The vibe: On his website Kolowich is tan, muscly, and glistening with oil. In person—at his compact and airy studio in a mostly residential neighborhood—he looks just as fit, but a lot less slippery.
The approach: Kolowich asks about my personal goals and promises—nay, guarantees—I’ll be able to achieve better definition in my arms and slim my thighs lickety-split. He’ll design a tailor-made training program just for me. He doesn’t shun any one approach, saying we’ll probably use a lot of free weights, but leaves open other possibilities. To measure progress, Kolowich typically encourages clients to do before-and-after photos, some of which (with a client’s approval) he might post online.
Guilt factor: When I tell Kolowich I don’t like to weigh—what girl needs a number hanging overhead?—he doesn’t push me to measure my progress that way. He does suggest I sign up for the studio’s nutrition services if I want results super-fast. But he doesn’t spend much time on the pitch.
Why can’t I sit up? Kolowich and his colleague, certified trainer and fitness nutrition specialist Mandy Malool, look almost amused as I strain to pull myself into a seated position on a cushy black mat. “We’ll fix that, no problem,” Kolowich says, suggesting the issue may be weakness on the sides and back of my abdominal core. “A lot of people have trouble with that.”
Cost: As low as $15 for a thirty-minute group class. bradkolowichjr.com
Karen Schrier Fitness Girl, Kirkwood
The vibe: Walk behind Schrier’s house to the apartment space above her garage and you’ll find a small but sunny studio with blond wood floors and the usual array of circuit-training equipment, including free weights, a bike, and suspension-training straps. Schrier has the lithe frame of a yogini and the personality of a close friend. Even a novice will feel at home in this space. It’s small, though, so it can fill up fast during classes.
The approach: While sitting on an exercise ball and bouncing gently, Schrier doesn’t just ask about what I want to do in the gym; she seems genuinely interested in getting to know me. There’s no fitness or strength evaluation in this meeting. She has a scale but doesn’t necessarily advocate its use. She typically sketches out a workout on a white board, then sends the client through a series of cardio and strength moves.
Guilt factor: “I don’t yell at people when they’re working out; that’s just not my thing,” Schrier says. But when you see her sculpted arms, you just might push yourself to do that last plank.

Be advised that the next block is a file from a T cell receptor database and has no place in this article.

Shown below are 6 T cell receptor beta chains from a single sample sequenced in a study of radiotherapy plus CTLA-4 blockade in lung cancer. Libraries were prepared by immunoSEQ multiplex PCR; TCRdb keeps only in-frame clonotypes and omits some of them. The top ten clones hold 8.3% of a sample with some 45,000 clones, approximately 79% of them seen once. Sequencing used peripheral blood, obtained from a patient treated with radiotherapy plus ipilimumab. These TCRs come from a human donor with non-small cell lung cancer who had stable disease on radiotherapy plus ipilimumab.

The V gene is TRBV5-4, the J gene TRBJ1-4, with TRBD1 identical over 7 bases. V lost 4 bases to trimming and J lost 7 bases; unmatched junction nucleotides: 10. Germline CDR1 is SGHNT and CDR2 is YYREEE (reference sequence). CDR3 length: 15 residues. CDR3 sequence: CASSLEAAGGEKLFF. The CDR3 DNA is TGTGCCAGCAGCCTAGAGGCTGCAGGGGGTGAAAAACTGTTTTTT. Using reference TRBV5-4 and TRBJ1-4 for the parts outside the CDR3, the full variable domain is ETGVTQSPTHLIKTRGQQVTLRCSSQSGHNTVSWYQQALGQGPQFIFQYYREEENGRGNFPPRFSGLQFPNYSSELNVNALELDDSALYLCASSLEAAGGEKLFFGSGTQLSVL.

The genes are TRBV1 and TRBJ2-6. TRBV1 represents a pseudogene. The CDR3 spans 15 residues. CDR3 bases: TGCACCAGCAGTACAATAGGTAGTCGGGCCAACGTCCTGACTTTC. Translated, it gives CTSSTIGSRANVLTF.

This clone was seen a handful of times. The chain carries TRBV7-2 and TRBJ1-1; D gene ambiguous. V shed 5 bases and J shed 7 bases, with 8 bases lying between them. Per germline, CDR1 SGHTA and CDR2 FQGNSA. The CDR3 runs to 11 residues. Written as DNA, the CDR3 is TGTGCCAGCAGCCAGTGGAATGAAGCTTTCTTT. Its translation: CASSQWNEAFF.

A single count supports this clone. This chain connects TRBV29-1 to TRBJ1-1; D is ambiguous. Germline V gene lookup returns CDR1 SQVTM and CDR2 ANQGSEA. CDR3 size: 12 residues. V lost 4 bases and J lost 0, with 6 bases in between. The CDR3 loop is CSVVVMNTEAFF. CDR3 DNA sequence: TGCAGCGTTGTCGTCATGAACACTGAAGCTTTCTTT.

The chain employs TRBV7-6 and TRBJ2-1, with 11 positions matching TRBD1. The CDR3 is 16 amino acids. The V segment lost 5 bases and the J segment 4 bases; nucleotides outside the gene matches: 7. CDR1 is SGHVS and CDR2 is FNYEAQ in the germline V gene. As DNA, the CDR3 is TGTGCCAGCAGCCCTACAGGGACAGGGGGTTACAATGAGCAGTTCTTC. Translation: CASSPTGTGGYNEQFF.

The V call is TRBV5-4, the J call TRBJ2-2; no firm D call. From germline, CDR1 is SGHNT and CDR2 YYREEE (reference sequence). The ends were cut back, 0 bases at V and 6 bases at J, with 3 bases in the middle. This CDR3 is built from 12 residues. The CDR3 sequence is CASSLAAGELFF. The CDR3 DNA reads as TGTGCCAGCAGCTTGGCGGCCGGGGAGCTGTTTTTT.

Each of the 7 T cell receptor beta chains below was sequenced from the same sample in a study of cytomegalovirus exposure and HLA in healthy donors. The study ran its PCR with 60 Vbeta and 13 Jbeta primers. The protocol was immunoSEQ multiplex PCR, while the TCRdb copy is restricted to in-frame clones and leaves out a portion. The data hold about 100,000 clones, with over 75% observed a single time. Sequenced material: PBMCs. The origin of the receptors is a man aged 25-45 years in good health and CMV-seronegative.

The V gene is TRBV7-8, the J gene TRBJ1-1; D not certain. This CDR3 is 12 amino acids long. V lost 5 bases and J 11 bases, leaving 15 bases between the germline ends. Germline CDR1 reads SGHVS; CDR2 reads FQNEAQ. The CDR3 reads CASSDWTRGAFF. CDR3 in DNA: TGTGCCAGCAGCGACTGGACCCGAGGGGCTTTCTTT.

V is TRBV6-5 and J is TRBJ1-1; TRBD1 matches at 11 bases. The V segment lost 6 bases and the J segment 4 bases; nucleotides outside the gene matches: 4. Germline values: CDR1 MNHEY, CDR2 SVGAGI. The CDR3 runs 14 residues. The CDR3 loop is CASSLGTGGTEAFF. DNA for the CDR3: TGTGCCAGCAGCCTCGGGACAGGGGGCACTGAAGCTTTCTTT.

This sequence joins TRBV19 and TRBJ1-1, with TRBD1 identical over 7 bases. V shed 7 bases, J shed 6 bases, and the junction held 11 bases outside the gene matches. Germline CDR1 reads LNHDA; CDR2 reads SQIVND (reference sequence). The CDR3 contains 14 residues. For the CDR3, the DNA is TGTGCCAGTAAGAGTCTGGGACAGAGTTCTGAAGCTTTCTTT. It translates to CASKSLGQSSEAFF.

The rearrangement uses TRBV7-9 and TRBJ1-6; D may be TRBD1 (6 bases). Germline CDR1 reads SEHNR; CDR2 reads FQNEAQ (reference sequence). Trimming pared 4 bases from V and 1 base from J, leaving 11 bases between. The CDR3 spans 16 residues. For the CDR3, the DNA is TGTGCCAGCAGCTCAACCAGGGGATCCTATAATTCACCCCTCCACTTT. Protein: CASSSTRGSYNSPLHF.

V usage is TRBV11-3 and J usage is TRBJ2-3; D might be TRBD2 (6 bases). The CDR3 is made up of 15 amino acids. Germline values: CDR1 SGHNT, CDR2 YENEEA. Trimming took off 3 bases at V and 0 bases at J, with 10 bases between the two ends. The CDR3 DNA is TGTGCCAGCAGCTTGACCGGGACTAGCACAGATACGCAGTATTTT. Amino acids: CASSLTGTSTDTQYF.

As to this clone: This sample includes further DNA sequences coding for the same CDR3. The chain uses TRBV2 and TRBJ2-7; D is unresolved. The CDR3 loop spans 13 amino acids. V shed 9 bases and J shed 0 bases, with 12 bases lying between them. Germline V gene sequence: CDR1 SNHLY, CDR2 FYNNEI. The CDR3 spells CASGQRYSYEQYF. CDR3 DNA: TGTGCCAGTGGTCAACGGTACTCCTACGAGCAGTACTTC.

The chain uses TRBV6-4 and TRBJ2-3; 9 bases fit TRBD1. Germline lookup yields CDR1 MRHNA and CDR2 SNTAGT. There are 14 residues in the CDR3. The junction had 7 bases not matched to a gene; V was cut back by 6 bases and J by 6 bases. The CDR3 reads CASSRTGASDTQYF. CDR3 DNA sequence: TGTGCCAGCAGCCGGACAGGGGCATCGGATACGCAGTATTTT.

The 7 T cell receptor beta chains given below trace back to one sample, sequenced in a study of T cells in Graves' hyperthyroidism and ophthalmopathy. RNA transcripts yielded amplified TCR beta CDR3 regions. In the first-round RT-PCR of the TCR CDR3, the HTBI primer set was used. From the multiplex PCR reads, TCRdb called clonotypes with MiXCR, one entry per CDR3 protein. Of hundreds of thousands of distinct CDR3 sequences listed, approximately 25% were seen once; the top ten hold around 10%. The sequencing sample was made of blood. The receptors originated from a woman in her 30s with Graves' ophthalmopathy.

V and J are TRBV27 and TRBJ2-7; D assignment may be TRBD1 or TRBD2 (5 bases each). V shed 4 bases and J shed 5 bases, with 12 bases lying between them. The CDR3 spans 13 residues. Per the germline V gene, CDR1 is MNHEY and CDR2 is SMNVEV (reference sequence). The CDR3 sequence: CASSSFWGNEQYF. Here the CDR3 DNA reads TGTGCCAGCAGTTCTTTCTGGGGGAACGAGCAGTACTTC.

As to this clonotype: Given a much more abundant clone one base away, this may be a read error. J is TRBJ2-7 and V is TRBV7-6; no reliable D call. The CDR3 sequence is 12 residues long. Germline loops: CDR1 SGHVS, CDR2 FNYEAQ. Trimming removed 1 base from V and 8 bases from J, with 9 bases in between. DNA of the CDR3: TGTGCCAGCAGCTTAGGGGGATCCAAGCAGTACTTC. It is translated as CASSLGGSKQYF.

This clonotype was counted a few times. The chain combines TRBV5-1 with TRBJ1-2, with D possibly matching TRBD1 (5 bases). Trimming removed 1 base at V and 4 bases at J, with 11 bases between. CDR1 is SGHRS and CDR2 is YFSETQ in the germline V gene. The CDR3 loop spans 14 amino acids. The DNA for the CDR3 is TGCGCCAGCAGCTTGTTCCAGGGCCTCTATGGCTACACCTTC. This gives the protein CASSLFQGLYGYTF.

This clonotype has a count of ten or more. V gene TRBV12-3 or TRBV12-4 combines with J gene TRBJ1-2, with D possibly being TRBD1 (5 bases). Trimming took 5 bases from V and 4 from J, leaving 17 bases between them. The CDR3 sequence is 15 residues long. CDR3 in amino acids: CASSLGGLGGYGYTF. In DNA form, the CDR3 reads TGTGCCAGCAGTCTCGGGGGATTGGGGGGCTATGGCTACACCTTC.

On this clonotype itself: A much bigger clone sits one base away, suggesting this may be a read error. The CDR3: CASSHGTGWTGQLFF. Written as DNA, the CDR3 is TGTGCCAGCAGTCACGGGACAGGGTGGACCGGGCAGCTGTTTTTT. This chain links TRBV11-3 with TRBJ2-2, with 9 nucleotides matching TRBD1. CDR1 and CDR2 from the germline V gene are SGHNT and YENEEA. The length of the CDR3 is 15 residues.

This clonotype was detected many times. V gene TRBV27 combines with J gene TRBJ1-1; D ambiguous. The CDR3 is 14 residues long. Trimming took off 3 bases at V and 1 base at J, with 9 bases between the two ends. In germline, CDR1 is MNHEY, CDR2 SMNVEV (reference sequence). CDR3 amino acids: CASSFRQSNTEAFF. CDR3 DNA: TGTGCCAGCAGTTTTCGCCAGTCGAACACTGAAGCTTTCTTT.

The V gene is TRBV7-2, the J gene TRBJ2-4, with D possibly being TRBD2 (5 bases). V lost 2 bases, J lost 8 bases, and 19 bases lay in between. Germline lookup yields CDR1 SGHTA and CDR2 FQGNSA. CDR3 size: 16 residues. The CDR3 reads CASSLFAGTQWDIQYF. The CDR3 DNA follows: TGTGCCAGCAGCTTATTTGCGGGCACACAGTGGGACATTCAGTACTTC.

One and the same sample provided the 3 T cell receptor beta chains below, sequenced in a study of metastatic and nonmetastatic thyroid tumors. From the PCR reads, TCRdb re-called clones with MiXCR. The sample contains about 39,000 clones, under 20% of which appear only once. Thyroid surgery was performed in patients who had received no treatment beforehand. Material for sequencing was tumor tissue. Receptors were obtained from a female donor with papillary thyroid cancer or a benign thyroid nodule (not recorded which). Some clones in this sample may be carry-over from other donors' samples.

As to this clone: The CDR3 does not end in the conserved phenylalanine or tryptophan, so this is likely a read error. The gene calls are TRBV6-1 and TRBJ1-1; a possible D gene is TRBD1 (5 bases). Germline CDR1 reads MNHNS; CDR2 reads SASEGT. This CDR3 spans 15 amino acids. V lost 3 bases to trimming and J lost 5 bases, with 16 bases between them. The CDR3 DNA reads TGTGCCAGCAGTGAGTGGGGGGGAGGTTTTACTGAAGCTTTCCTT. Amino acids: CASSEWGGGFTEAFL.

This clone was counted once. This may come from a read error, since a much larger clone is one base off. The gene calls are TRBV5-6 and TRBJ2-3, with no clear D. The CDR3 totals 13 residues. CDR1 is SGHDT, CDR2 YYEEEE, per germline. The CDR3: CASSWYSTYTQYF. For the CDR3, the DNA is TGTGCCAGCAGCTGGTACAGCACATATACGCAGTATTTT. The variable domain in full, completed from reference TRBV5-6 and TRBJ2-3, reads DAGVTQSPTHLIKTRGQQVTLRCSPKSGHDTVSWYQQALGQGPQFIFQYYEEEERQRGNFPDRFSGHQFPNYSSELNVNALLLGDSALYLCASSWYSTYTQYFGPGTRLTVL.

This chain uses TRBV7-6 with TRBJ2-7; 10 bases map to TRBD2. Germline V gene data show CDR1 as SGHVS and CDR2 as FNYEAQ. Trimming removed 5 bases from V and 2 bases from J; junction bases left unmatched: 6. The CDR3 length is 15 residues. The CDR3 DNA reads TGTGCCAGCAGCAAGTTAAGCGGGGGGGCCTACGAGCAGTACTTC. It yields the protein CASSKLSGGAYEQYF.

Why can’t I sit up? As I lie on the mat, straining to sit up, Schrier doesn’t seem fazed. She tells me to try again while holding a five-pound weight to my chest. Success! She also recommends I try Pilates in order to engage my whole core.
Cost: $60 per hour for personal training; $14 per group class. karenthefitnessgirl.com
JD Body Sculpting, Old Fourth Ward
The vibe: In his black tracksuit and snapback, Daniels is about as laid-back as it gets when we meet in a common room at the West Inman Lofts building on DeKalb Avenue. His voice has the slow drawl of Outkast’s André 3000, which puts me at ease, even as he asks lots of questions about my fitness history, what injuries I’ve sustained, my current goals, and what I want to accomplish. He takes copious notes but stays quietly engaged. After a chat we walk down to the building’s fitness center, which is where he often trains his clients, and go through a series of exercises to measure my strength, balance, and flexibility.
The approach: Daniels doesn’t map out very specific training plans for each client; he comes to a session and, depending on the client’s energy and motivation levels, comes up with ideas on the spot. That can mean a ride on the stationary bike followed by isometric exercises, or maybe a swim. He believes in changing things up as much as possible, and credits his own chiseled physique to a similar philosophy.
Guilt factor: Zip, zero, none. He doesn’t give me the hard sell or try to pinpoint flaws.
Why can’t I sit up? Daniels watches me struggle like a turtle on its back and seems puzzled. “That’s weird,” he says. “But we can work on that.”
Cost: $30 for thirty minutes; $45 for an hour. Includes $15 off a massage with an affiliated therapist. jdbodysculpting.com
Illustrations by Nick Iluzada
This article originally appeared in our special July 2014 Feel Great issue under the headline “Intake Versus Ouput.”